June begins and ends with anniversaries, two of which represent the fight for freedom, three of which epitomize freedom’s enemies.
In addition to commemorating the Tiananmen Square massacre early in the month, on June 6, we remember D-Day—the Allied invasion of Normandy in 1944, which led to the liberation of France, the defeat of Nazi Germany and the end of the Second World War in Europe. Every year, we commemorate the landings of 24,000 brave British, American, and Canadian troops who secured for us the freedom we enjoy today in Europe.
But on June 30, we prepare to commemorate the handover of Hong Kong to the CCP in 1997, the imposition of the draconian National Security Law in Hong Kong last year, and the official centenary of the founding of the CCP—three anniversaries that freedom-lovers might prefer to mourn, not celebrate.
As we remember the 100th anniversary of the CCP, let us not be lured by the pomp and ceremony that undoubtedly Xi and his thugs in Beijing will display, or the obsequiousness that will surely be displayed by Carrie Lam and her zombie puppet government.
Let us instead remember the truth, that in its century of existence, this is a regime that has killed literally millions—in the “Great Leap Forward,” the “Cultural Revolution,” the Tiananmen Square massacre, the occupation of Tibet, the genocide of the Uyghurs, forced organ harvesting, and forced abortions under the one-child policy, and through its irresponsible, deceitful cover-up of the origins of the COVID-19 pandemic.
Let us never forget that this is a regime that has proved, through its repeated—now permanent—breaches of the Sino-British Joint Declaration and Hong Kong’s Basic Law, that it can never, ever be trusted.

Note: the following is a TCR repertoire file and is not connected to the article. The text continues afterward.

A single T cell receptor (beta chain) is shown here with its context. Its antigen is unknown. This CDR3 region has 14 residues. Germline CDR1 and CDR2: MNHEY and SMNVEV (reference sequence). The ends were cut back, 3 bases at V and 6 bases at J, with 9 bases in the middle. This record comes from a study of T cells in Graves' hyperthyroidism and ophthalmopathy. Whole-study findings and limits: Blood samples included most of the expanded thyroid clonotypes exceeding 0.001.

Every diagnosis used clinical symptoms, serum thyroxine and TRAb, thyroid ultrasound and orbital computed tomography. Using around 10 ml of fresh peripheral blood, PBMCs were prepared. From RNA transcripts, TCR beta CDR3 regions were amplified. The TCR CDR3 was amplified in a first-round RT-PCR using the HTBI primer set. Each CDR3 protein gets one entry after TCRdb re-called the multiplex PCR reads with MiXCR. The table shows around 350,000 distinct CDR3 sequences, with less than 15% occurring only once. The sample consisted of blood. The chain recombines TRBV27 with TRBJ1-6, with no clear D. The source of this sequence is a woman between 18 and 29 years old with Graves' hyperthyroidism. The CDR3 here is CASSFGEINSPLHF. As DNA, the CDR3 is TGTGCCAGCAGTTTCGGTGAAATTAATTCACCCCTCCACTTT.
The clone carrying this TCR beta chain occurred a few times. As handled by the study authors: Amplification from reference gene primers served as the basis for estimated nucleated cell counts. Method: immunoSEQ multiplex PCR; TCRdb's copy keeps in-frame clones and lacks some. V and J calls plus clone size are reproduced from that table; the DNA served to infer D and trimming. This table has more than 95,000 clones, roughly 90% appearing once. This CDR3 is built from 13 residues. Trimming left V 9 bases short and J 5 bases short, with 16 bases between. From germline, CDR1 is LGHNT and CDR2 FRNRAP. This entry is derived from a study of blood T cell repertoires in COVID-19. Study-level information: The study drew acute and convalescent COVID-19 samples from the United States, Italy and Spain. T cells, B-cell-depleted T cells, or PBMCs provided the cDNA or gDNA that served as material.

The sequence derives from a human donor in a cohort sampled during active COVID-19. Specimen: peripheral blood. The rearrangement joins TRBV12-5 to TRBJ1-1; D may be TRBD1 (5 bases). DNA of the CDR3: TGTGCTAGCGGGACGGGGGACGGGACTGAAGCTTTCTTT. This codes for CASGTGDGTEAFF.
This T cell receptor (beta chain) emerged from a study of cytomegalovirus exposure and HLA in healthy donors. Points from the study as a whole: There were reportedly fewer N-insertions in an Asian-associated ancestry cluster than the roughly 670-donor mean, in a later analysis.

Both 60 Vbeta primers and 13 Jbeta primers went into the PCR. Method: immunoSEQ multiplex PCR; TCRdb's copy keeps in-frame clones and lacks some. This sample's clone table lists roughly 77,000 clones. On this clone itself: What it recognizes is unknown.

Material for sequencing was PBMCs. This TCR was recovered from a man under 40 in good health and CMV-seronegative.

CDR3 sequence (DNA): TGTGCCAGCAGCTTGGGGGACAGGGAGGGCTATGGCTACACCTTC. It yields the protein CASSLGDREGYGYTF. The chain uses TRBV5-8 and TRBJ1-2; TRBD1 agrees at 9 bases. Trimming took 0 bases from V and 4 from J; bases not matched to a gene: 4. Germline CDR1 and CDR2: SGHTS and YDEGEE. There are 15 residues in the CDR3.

And let us always remember, as Taiwan knows better than any of us and as NATO confirmed this week, that this is a regime which threatens freedom itself.
There is perhaps one final date this month which might in future years be remembered, and that is 13 June—the Carbis Bay G7 Summit Communique. The day the democratic world finally woke up to the dangers of the CCP. There is much more to be done, and the G7 in Cornwall last weekend is but a beginning. However, it does seem that at long last, democracies are starting to stand up to Beijing and say enough is enough. The mere fact that Beijing reacted so furiously to the G7 suggests that the G7 is on the right tracks.
The G7 statement reaffirms a commitment to democratic values, and calls out the CCP’s atrocities in Xinjiang and its violations and broken promises in Hong Kong. It gives us something to build on, so let’s get to work.
Let’s ensure that as we continue to remember and honour the protesters of June 2019 in Hong Kong, and those in prison for the cause of freedom today, we make these dates not simply as days of remembrance but days of action, in which we redouble our efforts to continue the fight for freedom—for everyone, everywhere—so that one day, everyone can celebrate their birthdays as my mother, my nephew, and I have done: in freedom, with loved ones, with joy and in peace, and not in prison, exile, separation, or fear.
Benedict Rogers is co-founder and chief executive of Hong Kong Watch.
Views expressed in this article are the opinions of the author and do not necessarily reflect the views of The Epoch Times.